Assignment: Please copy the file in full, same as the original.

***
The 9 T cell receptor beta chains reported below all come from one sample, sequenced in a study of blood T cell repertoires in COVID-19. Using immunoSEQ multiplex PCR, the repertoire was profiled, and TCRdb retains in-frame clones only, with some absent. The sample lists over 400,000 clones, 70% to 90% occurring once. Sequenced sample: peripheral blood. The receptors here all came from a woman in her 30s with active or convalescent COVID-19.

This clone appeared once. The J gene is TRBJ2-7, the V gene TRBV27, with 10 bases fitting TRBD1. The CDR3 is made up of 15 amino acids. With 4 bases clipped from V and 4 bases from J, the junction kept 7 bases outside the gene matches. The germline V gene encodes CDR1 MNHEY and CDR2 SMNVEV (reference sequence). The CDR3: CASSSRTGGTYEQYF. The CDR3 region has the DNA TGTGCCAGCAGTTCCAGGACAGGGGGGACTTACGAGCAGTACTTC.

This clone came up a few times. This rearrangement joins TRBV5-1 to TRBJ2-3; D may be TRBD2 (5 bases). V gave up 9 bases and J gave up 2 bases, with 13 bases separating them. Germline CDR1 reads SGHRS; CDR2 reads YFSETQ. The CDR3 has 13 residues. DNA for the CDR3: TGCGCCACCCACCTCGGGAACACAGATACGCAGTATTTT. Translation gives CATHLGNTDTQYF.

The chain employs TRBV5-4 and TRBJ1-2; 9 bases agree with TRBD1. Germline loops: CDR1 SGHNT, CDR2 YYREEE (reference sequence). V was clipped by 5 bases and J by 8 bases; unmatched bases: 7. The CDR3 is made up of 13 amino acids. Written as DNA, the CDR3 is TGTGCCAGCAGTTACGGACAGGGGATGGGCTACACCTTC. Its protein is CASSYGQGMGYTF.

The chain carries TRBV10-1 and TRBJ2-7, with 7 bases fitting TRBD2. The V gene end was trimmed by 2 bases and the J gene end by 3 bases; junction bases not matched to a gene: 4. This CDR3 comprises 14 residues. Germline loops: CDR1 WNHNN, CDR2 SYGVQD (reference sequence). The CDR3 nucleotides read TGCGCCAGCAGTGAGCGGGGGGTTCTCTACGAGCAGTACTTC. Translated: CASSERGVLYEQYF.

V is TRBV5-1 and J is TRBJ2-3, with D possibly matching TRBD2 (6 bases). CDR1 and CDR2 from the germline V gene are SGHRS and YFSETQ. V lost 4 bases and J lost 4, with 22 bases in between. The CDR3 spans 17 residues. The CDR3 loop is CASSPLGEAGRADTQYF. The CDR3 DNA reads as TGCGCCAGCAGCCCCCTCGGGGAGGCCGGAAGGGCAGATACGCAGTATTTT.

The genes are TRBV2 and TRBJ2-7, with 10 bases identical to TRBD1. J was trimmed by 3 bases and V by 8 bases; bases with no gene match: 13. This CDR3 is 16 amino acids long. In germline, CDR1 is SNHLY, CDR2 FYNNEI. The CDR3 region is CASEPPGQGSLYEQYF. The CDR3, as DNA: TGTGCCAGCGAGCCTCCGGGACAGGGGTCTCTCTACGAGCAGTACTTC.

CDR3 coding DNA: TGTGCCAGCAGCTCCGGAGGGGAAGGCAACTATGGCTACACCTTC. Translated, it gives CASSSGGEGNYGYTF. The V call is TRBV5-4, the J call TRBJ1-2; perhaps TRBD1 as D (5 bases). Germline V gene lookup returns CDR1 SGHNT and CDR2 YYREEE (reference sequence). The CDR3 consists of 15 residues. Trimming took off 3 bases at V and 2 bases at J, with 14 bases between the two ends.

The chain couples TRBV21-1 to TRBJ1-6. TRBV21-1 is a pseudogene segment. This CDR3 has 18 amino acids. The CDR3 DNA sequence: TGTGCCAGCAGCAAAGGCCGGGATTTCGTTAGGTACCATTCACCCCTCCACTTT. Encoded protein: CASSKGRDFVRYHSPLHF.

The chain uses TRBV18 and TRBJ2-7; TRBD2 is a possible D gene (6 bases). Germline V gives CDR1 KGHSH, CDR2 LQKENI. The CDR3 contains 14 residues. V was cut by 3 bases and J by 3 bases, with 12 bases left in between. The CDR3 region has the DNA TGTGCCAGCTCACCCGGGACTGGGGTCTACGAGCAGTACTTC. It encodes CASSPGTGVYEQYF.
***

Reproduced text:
The 9 T cell receptor beta chains reported below all come from one sample, sequenced in a study of blood T cell repertoires in COVID-19. Using immunoSEQ multiplex PCR, the repertoire was profiled, and TCRdb retains in-frame clones only, with some absent. The sample lists over 400,000 clones, 70% to 90% occurring once. Sequenced sample: peripheral blood. The receptors here all came from a woman in her 30s with active or convalescent COVID-19.

This clone appeared once. The J gene is TRBJ2-7, the V gene TRBV27, with 10 bases fitting TRBD1. The CDR3 is made up of 15 amino acids. With 4 bases clipped from V and 4 bases from J, the junction kept 7 bases outside the gene matches. The germline V gene encodes CDR1 MNHEY and CDR2 SMNVEV (reference sequence). The CDR3: CASSSRTGGTYEQYF. The CDR3 region has the DNA TGTGCCAGCAGTTCCAGGACAGGGGGGACTTACGAGCAGTACTTC.

This clone came up a few times. This rearrangement joins TRBV5-1 to TRBJ2-3; D may be TRBD2 (5 bases). V gave up 9 bases and J gave up 2 bases, with 13 bases separating them. Germline CDR1 reads SGHRS; CDR2 reads YFSETQ. The CDR3 has 13 residues. DNA for the CDR3: TGCGCCACCCACCTCGGGAACACAGATACGCAGTATTTT. Translation gives CATHLGNTDTQYF.

The chain employs TRBV5-4 and TRBJ1-2; 9 bases agree with TRBD1. Germline loops: CDR1 SGHNT, CDR2 YYREEE (reference sequence). V was clipped by 5 bases and J by 8 bases; unmatched bases: 7. The CDR3 is made up of 13 amino acids. Written as DNA, the CDR3 is TGTGCCAGCAGTTACGGACAGGGGATGGGCTACACCTTC. Its protein is CASSYGQGMGYTF.

The chain carries TRBV10-1 and TRBJ2-7, with 7 bases fitting TRBD2. The V gene end was trimmed by 2 bases and the J gene end by 3 bases; junction bases not matched to a gene: 4. This CDR3 comprises 14 residues. Germline loops: CDR1 WNHNN, CDR2 SYGVQD (reference sequence). The CDR3 nucleotides read TGCGCCAGCAGTGAGCGGGGGGTTCTCTACGAGCAGTACTTC. Translated: CASSERGVLYEQYF.

V is TRBV5-1 and J is TRBJ2-3, with D possibly matching TRBD2 (6 bases). CDR1 and CDR2 from the germline V gene are SGHRS and YFSETQ. V lost 4 bases and J lost 4, with 22 bases in between. The CDR3 spans 17 residues. The CDR3 loop is CASSPLGEAGRADTQYF. The CDR3 DNA reads as TGCGCCAGCAGCCCCCTCGGGGAGGCCGGAAGGGCAGATACGCAGTATTTT.

The genes are TRBV2 and TRBJ2-7, with 10 bases identical to TRBD1. J was trimmed by 3 bases and V by 8 bases; bases with no gene match: 13. This CDR3 is 16 amino acids long. In germline, CDR1 is SNHLY, CDR2 FYNNEI. The CDR3 region is CASEPPGQGSLYEQYF. The CDR3, as DNA: TGTGCCAGCGAGCCTCCGGGACAGGGGTCTCTCTACGAGCAGTACTTC.

CDR3 coding DNA: TGTGCCAGCAGCTCCGGAGGGGAAGGCAACTATGGCTACACCTTC. Translated, it gives CASSSGGEGNYGYTF. The V call is TRBV5-4, the J call TRBJ1-2; perhaps TRBD1 as D (5 bases). Germline V gene lookup returns CDR1 SGHNT and CDR2 YYREEE (reference sequence). The CDR3 consists of 15 residues. Trimming took off 3 bases at V and 2 bases at J, with 14 bases between the two ends.

The chain couples TRBV21-1 to TRBJ1-6. TRBV21-1 is a pseudogene segment. This CDR3 has 18 amino acids. The CDR3 DNA sequence: TGTGCCAGCAGCAAAGGCCGGGATTTCGTTAGGTACCATTCACCCCTCCACTTT. Encoded protein: CASSKGRDFVRYHSPLHF.

The chain uses TRBV18 and TRBJ2-7; TRBD2 is a possible D gene (6 bases). Germline V gives CDR1 KGHSH, CDR2 LQKENI. The CDR3 contains 14 residues. V was cut by 3 bases and J by 3 bases, with 12 bases left in between. The CDR3 region has the DNA TGTGCCAGCTCACCCGGGACTGGGGTCTACGAGCAGTACTTC. It encodes CASSPGTGVYEQYF.